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Wen wins hearts at youth

It was Wen’s idea to make young people understand the significance of Indo-China relations. Reshma Patil reports.

world Updated: Sep 23, 2011 23:24 IST
Reshma Patil

The call from the foreign ministry came 24 hours ahead.


We had applied to cover a 'high-security' meeting of the largest-ever Indian youth delegation to China. The high-security host was finally mentioned by name on the phone, but the Indian establishment was still reluctant to confirm whether Premier Wen Jiabao would address the group for the first time in six years of the annual exchange.

Wen is the Politburo's pro-reform voice and crisis campaign manager. He shows up at the scene of natural disasters and accidents as the human face of the inaccessible Communist Party.

Last December, Wen went to New Delhi to rescue Beijing's foreign policy from near disasters with India on stapled visas and trade deficits. On Thursday, it was Wen's idea to make a personal appeal to young Indians and Chinese to 'understand the strategic significance' of relations between Asia's largest nations.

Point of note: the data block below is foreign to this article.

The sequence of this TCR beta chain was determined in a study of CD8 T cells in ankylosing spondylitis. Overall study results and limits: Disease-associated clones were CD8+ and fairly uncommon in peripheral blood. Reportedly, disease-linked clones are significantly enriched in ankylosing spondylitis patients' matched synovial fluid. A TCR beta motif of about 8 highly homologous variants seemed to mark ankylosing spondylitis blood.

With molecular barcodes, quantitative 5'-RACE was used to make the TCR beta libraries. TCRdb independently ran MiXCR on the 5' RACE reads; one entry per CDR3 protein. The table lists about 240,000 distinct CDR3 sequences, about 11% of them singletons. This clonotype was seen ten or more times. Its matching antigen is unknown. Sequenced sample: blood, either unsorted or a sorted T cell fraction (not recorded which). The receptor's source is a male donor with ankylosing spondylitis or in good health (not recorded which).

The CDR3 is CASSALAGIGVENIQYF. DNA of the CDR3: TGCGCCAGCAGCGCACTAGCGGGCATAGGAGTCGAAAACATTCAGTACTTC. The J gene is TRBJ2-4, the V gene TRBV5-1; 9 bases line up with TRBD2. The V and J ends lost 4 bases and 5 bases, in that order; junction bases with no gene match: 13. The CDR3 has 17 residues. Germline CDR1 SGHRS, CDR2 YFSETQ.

His speech linking the Ganges and Yellow River civilisations came days after New Delhi and Beijing hit an impasse on the South China Sea.

India is 'provoking' us, complained two China strategists who suggested to this reporter that the standoff will end only if India abandons plans to explore oil and gas in two Vietnamese blocks China claims as its own.

"But why does India want to look for oil far away in Vietnam?" asked a Chinese expert on Pakistan, requesting anonymity. "Go to Myanmar and Bangladesh. The South China Sea is a sensitive issue."

On the Chinese presence in Pakistan-occupied Kashmir, the strategist argued that China is building infrastructure in PoK on a 'non-profit' basis.

In this sullen backdrop, Beijing was in a mood to impress India. The 500 Indians played kabbaddi, beat drums and stomped bhangra in the elite hall.

An official who initially said only one of the two Indian journalists present may shadow Wen, obligingly procured two purple armbands of the 'official press' and made us rehearse where to stand, walk, promise not to speak and 'only follow'.

The orderly plan was perfect in its disregard of Indian expertise in mass movements. Wen waved like a politician and urged Indian and Chinese youth to walk hand-in-hand. Then he stepped off stage to shake a hand or two.

Five hundred Indians and the Chinese they probably inspired to run riot, pushed, shoved and hurled themselves at the frail leader. Beijing's burly security men gaped. Wen was besieged, but he won this round.